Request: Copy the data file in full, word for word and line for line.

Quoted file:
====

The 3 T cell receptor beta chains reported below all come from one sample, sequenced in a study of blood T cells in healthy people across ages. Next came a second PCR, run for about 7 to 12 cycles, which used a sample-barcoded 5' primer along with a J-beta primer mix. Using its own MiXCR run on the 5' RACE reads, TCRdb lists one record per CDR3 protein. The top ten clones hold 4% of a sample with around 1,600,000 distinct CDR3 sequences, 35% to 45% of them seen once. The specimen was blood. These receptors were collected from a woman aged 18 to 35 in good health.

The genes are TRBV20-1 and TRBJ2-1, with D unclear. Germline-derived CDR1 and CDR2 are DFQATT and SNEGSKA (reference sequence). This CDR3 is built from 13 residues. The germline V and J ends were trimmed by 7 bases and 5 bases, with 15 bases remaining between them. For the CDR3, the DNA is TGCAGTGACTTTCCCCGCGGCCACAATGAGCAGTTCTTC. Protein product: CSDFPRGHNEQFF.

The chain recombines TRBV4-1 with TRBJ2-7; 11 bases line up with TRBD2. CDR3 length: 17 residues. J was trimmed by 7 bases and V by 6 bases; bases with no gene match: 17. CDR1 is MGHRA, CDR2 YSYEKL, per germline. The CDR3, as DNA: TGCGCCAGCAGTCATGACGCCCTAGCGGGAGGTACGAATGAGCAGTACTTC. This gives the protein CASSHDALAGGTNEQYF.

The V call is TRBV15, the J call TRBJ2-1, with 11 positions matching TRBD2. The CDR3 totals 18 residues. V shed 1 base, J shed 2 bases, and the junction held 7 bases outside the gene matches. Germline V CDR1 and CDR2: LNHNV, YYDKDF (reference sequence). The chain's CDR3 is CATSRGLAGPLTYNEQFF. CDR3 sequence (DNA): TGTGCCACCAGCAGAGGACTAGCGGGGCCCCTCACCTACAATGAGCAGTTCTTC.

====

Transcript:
The 3 T cell receptor beta chains reported below all come from one sample, sequenced in a study of blood T cells in healthy people across ages. Next came a second PCR, run for about 7 to 12 cycles, which used a sample-barcoded 5' primer along with a J-beta primer mix. Using its own MiXCR run on the 5' RACE reads, TCRdb lists one record per CDR3 protein. The top ten clones hold 4% of a sample with around 1,600,000 distinct CDR3 sequences, 35% to 45% of them seen once. The specimen was blood. These receptors were collected from a woman aged 18 to 35 in good health.

The genes are TRBV20-1 and TRBJ2-1, with D unclear. Germline-derived CDR1 and CDR2 are DFQATT and SNEGSKA (reference sequence). This CDR3 is built from 13 residues. The germline V and J ends were trimmed by 7 bases and 5 bases, with 15 bases remaining between them. For the CDR3, the DNA is TGCAGTGACTTTCCCCGCGGCCACAATGAGCAGTTCTTC. Protein product: CSDFPRGHNEQFF.

The chain recombines TRBV4-1 with TRBJ2-7; 11 bases line up with TRBD2. CDR3 length: 17 residues. J was trimmed by 7 bases and V by 6 bases; bases with no gene match: 17. CDR1 is MGHRA, CDR2 YSYEKL, per germline. The CDR3, as DNA: TGCGCCAGCAGTCATGACGCCCTAGCGGGAGGTACGAATGAGCAGTACTTC. This gives the protein CASSHDALAGGTNEQYF.

The V call is TRBV15, the J call TRBJ2-1, with 11 positions matching TRBD2. The CDR3 totals 18 residues. V shed 1 base, J shed 2 bases, and the junction held 7 bases outside the gene matches. Germline V CDR1 and CDR2: LNHNV, YYDKDF (reference sequence). The chain's CDR3 is CATSRGLAGPLTYNEQFF. CDR3 sequence (DNA): TGTGCCACCAGCAGAGGACTAGCGGGGCCCCTCACCTACAATGAGCAGTTCTTC.